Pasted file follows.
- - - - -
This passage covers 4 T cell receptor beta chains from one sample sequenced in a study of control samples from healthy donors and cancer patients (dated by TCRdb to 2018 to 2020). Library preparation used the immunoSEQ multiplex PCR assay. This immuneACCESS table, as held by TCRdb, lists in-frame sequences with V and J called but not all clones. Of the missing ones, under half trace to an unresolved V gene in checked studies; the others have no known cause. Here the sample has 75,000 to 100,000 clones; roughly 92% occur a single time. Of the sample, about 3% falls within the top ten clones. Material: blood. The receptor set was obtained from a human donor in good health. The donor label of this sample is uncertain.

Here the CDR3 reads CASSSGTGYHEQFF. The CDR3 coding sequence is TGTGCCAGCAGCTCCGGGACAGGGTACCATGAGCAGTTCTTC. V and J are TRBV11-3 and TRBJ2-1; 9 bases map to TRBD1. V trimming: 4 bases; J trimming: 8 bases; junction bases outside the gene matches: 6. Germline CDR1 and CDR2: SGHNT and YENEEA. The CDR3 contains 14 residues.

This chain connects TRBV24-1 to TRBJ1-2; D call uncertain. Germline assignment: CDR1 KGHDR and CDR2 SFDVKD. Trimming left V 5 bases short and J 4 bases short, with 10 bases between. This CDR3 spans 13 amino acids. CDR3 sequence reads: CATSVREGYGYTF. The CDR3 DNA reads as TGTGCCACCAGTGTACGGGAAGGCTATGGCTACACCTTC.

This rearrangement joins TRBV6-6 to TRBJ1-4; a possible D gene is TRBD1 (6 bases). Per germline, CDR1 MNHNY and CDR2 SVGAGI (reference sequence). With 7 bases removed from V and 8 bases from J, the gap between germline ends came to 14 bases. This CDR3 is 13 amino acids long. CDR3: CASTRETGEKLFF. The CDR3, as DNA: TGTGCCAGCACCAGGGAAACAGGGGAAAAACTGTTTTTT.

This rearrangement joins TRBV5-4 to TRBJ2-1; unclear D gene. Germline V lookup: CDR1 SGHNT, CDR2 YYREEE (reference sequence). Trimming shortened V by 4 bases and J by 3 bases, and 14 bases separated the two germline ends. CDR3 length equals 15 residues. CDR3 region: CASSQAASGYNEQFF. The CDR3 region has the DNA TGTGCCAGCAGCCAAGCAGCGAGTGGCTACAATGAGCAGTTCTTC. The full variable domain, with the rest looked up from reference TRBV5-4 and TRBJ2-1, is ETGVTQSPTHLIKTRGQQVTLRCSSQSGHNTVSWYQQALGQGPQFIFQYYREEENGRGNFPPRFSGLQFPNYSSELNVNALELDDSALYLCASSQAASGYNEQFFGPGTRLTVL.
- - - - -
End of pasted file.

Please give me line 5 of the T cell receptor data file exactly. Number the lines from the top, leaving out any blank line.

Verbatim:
This rearrangement joins TRBV5-4 to TRBJ2-1; unclear D gene. Germline V lookup: CDR1 SGHNT, CDR2 YYREEE (reference sequence). Trimming shortened V by 4 bases and J by 3 bases, and 14 bases separated the two germline ends. CDR3 length equals 15 residues. CDR3 region: CASSQAASGYNEQFF. The CDR3 region has the DNA TGTGCCAGCAGCCAAGCAGCGAGTGGCTACAATGAGCAGTTCTTC. The full variable domain, with the rest looked up from reference TRBV5-4 and TRBJ2-1, is ETGVTQSPTHLIKTRGQQVTLRCSSQSGHNTVSWYQQALGQGPQFIFQYYREEENGRGNFPPRFSGLQFPNYSSELNVNALELDDSALYLCASSQAASGYNEQFFGPGTRLTVL.